401(k) Savers Go Deeper in Debt
NEW YORK (MainStreet) One step forward, two steps back. While Americans are saving more for retirement, many are also going even deeper into debt. The treadmill is starting to run in reverse. Over 60% of workers participating in an employer sponsored retirement plan accumulated more debt than they contributed to their retirement savings between 2010 and 2011, according to research conducted by HelloWallet.com.
The study looked at data from the Federal Reserve and the U.S. Census Bureau and found that one in five participants in 401(k) retirement plans particularly added more credit card debt to their family balance sheet than they contributed to retirement savings.
"Through retirement plans and social security taxes, the average 401(k) participant now contributes over 11% of their paycheck to retirement savings every month, yet the typical worker near retirement has only about 2 years of replacement income saved," says HelloWallet founder and CEO Matt Fellowes. "The growth in household debt is one big reason why retirement readiness is so stubbornly low."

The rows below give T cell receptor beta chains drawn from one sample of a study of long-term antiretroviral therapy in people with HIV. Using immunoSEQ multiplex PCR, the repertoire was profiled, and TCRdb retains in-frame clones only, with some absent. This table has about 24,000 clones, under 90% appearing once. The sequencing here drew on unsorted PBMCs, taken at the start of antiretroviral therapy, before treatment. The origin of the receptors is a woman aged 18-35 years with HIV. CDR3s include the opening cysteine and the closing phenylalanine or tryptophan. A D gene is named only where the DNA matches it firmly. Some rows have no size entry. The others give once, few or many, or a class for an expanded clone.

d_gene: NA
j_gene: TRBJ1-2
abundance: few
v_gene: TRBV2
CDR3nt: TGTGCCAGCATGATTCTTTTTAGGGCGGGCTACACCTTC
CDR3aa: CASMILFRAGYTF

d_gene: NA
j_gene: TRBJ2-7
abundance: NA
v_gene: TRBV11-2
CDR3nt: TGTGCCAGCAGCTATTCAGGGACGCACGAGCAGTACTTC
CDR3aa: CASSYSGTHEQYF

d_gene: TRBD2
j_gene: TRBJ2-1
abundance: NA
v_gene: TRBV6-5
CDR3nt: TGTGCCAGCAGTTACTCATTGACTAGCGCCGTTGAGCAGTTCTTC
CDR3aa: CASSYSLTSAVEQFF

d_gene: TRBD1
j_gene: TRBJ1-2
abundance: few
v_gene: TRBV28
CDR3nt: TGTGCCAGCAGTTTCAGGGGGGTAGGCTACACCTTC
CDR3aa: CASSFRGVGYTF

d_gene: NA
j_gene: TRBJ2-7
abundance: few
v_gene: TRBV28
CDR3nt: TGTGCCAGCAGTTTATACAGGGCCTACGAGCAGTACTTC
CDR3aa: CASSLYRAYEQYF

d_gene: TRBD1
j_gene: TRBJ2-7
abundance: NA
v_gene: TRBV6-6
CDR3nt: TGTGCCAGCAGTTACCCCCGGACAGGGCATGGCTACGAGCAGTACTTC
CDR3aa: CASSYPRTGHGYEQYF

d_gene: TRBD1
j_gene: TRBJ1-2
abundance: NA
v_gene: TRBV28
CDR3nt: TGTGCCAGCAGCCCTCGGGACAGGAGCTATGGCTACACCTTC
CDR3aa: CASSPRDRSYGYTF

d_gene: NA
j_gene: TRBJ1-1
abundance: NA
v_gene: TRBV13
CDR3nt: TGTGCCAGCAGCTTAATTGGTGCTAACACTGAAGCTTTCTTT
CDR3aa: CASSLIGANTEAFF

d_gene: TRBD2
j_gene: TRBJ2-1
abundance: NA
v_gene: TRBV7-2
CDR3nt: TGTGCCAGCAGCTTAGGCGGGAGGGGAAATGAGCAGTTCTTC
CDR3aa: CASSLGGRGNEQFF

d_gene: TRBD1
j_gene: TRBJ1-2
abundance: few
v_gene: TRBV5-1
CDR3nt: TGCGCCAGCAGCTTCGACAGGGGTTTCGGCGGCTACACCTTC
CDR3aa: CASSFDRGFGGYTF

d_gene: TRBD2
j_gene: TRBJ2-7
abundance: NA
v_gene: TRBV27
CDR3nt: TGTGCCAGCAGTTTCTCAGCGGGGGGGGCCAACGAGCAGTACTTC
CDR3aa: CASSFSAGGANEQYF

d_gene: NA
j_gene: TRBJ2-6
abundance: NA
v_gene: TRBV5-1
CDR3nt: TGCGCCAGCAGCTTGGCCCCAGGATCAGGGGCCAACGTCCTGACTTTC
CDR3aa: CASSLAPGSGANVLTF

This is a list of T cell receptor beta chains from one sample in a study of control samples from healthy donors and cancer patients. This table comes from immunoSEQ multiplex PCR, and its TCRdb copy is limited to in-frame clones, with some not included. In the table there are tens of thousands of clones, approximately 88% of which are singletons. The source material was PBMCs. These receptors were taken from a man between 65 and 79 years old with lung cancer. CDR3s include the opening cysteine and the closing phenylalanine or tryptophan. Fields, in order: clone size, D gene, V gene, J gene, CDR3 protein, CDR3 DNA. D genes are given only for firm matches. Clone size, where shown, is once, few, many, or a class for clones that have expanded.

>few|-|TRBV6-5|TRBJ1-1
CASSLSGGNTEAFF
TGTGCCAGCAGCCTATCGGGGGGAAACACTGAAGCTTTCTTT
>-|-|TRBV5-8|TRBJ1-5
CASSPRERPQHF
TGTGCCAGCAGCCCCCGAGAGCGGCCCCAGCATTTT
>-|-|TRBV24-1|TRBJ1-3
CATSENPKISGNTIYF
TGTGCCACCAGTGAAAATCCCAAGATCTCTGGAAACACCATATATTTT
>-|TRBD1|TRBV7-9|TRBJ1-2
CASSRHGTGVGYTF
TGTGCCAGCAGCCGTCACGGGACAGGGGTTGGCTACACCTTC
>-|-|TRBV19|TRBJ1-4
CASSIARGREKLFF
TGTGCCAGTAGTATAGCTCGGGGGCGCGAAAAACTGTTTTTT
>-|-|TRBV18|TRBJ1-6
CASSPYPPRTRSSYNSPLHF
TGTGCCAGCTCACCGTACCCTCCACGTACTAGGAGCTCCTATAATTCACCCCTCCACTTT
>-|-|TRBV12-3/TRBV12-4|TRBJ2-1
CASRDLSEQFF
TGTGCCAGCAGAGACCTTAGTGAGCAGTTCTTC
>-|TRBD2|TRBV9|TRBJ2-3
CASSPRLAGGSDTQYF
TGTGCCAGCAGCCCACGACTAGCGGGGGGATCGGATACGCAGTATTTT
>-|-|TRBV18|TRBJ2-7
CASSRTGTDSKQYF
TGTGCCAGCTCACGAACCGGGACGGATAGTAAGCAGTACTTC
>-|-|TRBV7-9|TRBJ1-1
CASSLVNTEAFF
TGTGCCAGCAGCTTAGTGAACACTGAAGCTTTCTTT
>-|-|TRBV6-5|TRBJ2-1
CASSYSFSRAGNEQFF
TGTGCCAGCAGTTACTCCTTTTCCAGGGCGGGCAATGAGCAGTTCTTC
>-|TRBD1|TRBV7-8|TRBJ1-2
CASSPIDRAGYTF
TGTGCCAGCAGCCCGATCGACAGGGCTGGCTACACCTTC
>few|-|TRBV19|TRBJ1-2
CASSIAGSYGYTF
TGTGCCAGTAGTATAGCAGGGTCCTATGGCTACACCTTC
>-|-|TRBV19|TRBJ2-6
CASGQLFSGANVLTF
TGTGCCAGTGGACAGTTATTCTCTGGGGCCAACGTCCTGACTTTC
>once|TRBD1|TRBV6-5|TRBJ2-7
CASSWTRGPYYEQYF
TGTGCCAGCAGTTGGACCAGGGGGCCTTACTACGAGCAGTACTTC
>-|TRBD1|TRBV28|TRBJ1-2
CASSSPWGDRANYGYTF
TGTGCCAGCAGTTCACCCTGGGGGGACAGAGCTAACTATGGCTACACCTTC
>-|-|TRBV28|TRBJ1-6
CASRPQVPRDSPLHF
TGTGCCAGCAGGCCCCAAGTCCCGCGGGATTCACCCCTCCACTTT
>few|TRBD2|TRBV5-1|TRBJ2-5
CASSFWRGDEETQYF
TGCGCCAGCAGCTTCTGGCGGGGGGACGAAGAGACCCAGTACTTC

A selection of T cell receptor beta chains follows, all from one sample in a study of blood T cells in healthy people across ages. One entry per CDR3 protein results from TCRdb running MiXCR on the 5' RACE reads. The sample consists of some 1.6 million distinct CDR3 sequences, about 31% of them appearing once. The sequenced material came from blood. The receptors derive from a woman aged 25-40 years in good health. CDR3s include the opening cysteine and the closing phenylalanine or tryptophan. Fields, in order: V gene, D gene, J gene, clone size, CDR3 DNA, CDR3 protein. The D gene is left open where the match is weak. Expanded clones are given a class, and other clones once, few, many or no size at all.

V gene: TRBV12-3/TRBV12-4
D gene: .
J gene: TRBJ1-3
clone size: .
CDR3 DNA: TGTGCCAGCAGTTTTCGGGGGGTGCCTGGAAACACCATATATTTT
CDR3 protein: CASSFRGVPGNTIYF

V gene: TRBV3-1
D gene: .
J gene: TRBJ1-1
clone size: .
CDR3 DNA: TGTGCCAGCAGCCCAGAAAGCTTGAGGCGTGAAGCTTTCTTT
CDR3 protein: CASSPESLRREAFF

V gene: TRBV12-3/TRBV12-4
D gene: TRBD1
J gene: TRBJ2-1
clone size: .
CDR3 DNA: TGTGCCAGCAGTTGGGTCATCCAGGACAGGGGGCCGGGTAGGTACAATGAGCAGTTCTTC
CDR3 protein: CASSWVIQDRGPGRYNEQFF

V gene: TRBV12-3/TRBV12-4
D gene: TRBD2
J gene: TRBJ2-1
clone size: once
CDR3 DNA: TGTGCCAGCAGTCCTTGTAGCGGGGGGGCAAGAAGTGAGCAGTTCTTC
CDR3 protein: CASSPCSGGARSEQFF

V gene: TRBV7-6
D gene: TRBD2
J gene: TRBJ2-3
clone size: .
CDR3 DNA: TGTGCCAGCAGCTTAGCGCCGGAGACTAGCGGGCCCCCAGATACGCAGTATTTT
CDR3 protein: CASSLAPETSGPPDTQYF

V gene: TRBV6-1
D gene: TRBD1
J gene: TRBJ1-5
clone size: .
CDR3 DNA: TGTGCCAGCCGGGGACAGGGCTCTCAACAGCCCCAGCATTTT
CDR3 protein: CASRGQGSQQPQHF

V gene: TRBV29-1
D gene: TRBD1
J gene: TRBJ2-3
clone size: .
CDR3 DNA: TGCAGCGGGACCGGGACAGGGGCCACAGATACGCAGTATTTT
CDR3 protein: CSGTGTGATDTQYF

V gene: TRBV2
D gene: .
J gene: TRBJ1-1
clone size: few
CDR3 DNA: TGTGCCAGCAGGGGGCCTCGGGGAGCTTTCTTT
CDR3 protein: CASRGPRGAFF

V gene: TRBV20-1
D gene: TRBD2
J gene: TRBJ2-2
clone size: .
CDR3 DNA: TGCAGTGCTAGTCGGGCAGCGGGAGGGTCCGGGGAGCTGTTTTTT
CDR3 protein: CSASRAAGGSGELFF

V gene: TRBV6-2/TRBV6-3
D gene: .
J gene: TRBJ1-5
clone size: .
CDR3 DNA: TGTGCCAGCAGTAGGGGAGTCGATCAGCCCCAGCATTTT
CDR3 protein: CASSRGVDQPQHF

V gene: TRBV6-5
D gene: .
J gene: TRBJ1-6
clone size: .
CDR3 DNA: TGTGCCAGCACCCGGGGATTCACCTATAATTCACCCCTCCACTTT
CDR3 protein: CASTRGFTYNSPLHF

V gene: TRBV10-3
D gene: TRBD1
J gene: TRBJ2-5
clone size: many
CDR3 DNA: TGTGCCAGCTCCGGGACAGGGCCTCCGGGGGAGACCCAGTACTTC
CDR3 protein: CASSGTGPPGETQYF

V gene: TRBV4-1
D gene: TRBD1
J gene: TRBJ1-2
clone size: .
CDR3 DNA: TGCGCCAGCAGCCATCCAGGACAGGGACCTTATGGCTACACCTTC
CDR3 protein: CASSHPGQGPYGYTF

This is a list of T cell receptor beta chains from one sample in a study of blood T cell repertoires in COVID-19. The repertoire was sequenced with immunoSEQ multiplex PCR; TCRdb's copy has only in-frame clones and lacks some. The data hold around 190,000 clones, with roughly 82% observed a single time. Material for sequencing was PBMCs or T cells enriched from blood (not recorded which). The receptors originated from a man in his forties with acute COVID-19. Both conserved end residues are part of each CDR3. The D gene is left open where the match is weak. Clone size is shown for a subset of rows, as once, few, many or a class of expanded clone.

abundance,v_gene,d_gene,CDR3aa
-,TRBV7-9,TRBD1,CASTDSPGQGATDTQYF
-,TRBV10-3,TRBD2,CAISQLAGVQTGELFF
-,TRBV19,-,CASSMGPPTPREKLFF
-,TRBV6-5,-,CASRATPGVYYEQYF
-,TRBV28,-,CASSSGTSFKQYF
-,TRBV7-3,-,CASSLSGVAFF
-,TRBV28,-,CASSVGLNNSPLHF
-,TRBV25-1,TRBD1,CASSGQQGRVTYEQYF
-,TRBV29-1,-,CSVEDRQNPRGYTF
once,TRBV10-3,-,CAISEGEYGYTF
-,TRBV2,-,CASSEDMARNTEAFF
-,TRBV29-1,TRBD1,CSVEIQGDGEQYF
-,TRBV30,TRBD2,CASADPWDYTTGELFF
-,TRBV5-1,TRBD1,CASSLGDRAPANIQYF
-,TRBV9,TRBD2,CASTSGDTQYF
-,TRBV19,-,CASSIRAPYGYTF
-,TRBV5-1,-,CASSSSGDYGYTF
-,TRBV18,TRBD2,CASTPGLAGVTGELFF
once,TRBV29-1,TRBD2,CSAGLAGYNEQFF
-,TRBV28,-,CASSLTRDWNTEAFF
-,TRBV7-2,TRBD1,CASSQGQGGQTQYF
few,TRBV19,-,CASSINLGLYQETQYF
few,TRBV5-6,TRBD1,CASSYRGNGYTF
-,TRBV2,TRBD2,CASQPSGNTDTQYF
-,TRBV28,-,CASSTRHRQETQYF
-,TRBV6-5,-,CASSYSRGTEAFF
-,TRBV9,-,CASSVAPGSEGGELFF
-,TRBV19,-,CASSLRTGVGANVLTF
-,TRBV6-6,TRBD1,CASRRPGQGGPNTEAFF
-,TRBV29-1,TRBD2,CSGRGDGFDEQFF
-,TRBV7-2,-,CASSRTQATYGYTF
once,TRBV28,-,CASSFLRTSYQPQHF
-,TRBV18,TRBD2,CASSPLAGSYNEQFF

The research also revealed that monthly debt payments for households nearing retirement increased by 69% between 1992 and 2010, and now totals $0.22 for every $1.00 earned by 401(k) plan participants close to retiring.
Retirement plan participants who accumulate debt faster than retirement savings, called "debt savers" in the study, have 50% less of their annual income saved for retirement compared to participants who contribute more to their retirement funds than they accumulate in debt. That translates into two years of replacement income saved, compared to four years for non-debt savers.
Participants who are mounting debt faster than retirement savings are typically over 40 years old, college educated, earn more than $50,000, and don't have adequate emergency savings. Nearly half (47%) are in the highest income quartile. About 44% of "debt savers" earn more than $91,000.
And the tendency to acquire more debt than retirement savings does not seem to correlate with poor economic conditions, according to the research.
"While there is no question about the fundamental value and importance of the 401(k), our research finds that it is just one piece of the puzzle," said Fellowes. "Until we work on improving all components of retirement readiness, it will be very hard for employers to fundamentally move the needle."
--Written by Hal M. Bundrick for MainStreet